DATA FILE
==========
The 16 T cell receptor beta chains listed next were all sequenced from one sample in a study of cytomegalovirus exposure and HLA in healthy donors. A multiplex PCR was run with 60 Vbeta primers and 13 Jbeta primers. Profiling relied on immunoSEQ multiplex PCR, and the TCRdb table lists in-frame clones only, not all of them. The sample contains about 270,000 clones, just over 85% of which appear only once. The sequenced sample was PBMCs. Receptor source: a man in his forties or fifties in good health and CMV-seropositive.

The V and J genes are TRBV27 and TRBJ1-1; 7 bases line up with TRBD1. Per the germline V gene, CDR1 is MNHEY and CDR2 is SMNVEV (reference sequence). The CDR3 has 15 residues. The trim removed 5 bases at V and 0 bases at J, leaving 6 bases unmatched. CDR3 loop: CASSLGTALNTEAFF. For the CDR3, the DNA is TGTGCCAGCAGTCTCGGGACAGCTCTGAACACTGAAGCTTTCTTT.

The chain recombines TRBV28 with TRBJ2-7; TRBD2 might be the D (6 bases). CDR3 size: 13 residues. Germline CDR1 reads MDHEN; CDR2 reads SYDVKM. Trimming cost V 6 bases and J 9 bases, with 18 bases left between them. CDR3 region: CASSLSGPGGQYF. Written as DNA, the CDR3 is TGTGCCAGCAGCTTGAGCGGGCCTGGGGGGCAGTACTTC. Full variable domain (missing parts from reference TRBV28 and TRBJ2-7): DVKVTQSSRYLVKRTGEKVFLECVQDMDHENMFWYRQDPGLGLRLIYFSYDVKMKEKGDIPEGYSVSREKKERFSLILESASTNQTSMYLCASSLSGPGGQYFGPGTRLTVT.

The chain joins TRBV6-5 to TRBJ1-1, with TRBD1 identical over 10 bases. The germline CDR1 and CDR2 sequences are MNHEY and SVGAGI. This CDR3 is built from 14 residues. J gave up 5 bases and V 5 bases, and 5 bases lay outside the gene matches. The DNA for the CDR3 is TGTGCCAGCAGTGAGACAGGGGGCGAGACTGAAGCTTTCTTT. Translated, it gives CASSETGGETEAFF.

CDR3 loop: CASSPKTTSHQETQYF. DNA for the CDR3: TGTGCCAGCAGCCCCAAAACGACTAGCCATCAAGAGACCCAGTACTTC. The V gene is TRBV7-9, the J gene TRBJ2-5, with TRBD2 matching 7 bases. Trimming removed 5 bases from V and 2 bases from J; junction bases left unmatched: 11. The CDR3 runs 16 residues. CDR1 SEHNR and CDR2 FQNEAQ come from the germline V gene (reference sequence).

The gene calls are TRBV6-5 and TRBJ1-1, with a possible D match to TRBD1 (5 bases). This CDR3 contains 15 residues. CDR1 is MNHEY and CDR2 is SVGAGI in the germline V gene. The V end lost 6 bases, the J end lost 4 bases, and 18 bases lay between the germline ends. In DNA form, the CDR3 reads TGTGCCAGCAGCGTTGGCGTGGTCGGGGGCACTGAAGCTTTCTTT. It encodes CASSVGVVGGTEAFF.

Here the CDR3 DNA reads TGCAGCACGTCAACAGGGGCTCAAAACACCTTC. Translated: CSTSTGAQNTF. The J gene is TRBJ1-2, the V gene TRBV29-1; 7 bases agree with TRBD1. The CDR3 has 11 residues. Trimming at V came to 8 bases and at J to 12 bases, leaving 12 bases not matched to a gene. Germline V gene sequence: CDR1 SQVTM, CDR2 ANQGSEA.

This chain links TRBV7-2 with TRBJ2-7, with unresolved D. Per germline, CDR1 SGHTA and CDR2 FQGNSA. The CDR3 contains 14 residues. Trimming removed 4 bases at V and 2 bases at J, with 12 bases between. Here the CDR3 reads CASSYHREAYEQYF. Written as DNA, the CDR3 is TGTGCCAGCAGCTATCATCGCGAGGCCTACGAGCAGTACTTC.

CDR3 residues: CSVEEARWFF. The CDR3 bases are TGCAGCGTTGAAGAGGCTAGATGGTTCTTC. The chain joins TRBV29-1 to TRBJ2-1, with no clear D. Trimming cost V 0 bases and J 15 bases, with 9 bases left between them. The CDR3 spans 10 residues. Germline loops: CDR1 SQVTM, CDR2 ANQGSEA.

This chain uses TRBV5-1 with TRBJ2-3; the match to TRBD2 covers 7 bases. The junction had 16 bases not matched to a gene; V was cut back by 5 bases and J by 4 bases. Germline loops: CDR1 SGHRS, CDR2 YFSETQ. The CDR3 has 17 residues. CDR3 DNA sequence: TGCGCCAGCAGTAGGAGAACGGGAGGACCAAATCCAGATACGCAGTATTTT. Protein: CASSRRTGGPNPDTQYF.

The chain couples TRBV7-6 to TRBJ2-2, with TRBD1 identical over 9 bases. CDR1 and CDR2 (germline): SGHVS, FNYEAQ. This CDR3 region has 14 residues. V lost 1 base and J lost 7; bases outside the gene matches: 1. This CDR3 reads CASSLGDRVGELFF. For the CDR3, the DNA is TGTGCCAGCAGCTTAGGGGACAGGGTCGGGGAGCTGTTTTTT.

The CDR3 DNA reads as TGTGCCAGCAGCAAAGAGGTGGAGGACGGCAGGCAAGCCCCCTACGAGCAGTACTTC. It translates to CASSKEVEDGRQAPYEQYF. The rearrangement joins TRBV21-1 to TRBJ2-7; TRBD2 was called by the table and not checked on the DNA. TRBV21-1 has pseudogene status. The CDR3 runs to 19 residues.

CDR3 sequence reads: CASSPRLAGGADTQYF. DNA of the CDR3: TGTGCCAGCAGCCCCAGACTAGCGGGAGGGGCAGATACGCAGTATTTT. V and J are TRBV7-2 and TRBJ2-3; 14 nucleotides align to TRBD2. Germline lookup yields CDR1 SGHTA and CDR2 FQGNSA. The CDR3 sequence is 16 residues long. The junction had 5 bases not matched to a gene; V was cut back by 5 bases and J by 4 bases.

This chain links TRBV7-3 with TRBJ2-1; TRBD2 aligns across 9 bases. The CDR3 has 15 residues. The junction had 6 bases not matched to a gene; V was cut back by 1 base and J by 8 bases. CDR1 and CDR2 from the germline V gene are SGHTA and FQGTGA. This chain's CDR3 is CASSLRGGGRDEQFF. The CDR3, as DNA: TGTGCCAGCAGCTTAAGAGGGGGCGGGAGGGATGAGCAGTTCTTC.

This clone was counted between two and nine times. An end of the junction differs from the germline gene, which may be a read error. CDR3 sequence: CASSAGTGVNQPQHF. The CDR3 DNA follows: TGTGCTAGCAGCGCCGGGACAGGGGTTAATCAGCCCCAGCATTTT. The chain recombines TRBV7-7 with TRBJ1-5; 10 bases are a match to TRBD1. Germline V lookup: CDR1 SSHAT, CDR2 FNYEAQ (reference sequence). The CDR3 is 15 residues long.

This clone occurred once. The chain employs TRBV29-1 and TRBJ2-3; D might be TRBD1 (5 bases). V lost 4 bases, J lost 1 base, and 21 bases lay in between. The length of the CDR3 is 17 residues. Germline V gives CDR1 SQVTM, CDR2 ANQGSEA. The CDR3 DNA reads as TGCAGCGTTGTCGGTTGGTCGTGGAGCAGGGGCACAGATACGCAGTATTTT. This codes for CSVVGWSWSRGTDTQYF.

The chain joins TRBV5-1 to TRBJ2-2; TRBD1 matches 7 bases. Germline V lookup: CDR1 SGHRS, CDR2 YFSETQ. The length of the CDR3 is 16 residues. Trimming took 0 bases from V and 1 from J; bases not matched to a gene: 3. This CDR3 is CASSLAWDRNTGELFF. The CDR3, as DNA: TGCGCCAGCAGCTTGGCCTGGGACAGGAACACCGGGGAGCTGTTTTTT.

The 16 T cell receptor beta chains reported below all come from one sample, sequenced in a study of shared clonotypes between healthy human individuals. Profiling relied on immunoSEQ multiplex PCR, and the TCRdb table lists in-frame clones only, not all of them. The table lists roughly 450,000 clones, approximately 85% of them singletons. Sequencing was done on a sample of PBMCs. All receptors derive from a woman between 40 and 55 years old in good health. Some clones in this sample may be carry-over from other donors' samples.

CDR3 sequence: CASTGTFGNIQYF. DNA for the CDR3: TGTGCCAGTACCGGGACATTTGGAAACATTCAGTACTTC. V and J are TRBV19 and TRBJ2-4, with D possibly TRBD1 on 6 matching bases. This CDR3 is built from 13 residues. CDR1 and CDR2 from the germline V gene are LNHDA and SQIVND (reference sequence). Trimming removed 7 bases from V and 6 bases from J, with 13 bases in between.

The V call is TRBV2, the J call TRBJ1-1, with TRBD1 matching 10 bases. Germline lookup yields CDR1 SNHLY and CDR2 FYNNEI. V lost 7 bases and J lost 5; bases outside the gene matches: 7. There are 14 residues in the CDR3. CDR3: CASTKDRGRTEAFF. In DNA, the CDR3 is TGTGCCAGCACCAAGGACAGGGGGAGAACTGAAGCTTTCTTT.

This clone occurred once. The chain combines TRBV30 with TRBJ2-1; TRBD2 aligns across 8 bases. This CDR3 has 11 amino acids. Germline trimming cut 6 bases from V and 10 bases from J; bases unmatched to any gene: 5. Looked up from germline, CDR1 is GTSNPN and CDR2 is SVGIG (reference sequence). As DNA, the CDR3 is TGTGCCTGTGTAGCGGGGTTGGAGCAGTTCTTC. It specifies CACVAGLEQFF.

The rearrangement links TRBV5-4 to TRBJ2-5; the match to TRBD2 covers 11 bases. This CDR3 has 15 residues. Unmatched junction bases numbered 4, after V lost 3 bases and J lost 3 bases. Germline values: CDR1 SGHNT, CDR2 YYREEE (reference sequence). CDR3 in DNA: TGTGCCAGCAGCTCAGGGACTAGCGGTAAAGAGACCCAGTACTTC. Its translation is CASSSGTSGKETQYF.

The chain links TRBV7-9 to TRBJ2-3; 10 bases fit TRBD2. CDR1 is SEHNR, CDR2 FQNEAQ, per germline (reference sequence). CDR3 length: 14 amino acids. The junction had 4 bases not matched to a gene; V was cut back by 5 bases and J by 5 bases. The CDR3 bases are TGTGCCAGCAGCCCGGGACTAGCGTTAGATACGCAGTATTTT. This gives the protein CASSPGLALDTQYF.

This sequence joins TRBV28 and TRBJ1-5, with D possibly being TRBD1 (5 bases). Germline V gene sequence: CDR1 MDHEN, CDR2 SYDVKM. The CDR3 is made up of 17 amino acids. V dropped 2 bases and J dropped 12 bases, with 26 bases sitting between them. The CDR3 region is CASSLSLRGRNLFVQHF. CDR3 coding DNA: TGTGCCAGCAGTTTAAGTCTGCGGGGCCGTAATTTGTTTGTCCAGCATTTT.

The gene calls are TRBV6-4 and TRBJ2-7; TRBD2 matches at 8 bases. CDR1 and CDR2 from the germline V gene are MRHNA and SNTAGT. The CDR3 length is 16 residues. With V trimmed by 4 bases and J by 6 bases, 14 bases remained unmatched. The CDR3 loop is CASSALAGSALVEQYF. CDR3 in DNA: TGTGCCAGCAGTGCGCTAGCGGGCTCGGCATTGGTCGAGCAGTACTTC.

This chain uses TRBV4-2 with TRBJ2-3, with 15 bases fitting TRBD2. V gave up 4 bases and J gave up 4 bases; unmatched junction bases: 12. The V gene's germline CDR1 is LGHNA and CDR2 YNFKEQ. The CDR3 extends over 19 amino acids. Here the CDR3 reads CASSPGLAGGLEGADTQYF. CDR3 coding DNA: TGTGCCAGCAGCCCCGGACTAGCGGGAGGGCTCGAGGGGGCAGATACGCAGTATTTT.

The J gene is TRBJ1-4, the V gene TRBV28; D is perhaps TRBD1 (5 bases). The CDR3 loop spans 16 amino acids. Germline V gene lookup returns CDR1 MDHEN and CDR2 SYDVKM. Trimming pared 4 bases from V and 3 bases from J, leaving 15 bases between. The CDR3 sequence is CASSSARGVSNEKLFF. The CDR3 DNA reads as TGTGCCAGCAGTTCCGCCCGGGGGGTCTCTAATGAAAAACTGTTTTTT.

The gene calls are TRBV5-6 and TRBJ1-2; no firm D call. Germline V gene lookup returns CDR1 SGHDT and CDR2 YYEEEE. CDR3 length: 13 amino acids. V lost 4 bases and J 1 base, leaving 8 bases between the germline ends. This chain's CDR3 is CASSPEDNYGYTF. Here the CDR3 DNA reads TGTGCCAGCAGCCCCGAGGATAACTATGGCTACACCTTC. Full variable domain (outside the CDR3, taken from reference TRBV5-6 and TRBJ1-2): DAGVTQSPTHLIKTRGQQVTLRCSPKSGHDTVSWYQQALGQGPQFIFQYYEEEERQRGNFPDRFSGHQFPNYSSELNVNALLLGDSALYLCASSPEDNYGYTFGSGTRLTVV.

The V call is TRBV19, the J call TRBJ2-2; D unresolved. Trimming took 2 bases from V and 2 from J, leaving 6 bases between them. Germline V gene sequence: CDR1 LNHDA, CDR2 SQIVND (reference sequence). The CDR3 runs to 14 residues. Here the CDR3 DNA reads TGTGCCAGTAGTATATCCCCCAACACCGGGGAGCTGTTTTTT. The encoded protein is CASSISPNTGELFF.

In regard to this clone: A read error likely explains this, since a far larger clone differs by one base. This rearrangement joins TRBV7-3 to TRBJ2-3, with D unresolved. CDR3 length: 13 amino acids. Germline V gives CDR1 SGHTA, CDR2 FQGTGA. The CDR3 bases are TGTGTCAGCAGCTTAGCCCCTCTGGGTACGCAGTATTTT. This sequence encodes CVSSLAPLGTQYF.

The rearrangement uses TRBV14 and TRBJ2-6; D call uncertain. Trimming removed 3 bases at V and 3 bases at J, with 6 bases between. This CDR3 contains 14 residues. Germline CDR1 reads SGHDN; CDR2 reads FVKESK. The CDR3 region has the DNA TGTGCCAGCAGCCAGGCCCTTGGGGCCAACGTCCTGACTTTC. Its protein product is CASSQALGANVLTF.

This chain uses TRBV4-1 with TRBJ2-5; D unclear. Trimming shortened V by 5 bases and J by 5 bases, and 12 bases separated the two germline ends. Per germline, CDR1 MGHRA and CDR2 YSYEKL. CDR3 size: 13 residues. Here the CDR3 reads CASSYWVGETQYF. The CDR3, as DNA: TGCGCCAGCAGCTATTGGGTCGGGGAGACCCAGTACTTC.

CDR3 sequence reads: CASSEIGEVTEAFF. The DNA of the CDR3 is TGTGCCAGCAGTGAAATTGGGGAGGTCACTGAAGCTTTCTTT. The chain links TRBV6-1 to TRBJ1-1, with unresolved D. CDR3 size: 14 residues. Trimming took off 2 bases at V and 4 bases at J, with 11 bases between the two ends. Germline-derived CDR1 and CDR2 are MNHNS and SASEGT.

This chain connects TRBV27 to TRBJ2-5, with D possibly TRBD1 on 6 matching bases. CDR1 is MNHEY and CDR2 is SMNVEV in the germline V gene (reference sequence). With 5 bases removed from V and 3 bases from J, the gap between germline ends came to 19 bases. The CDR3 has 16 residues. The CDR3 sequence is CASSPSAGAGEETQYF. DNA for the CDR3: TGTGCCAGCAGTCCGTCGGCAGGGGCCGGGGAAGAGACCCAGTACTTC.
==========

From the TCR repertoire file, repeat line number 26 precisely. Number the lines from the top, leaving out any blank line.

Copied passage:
This chain uses TRBV4-2 with TRBJ2-3, with 15 bases fitting TRBD2. V gave up 4 bases and J gave up 4 bases; unmatched junction bases: 12. The V gene's germline CDR1 is LGHNA and CDR2 YNFKEQ. The CDR3 extends over 19 amino acids. Here the CDR3 reads CASSPGLAGGLEGADTQYF. CDR3 coding DNA: TGTGCCAGCAGCCCCGGACTAGCGGGAGGGCTCGAGGGGGCAGATACGCAGTATTTT.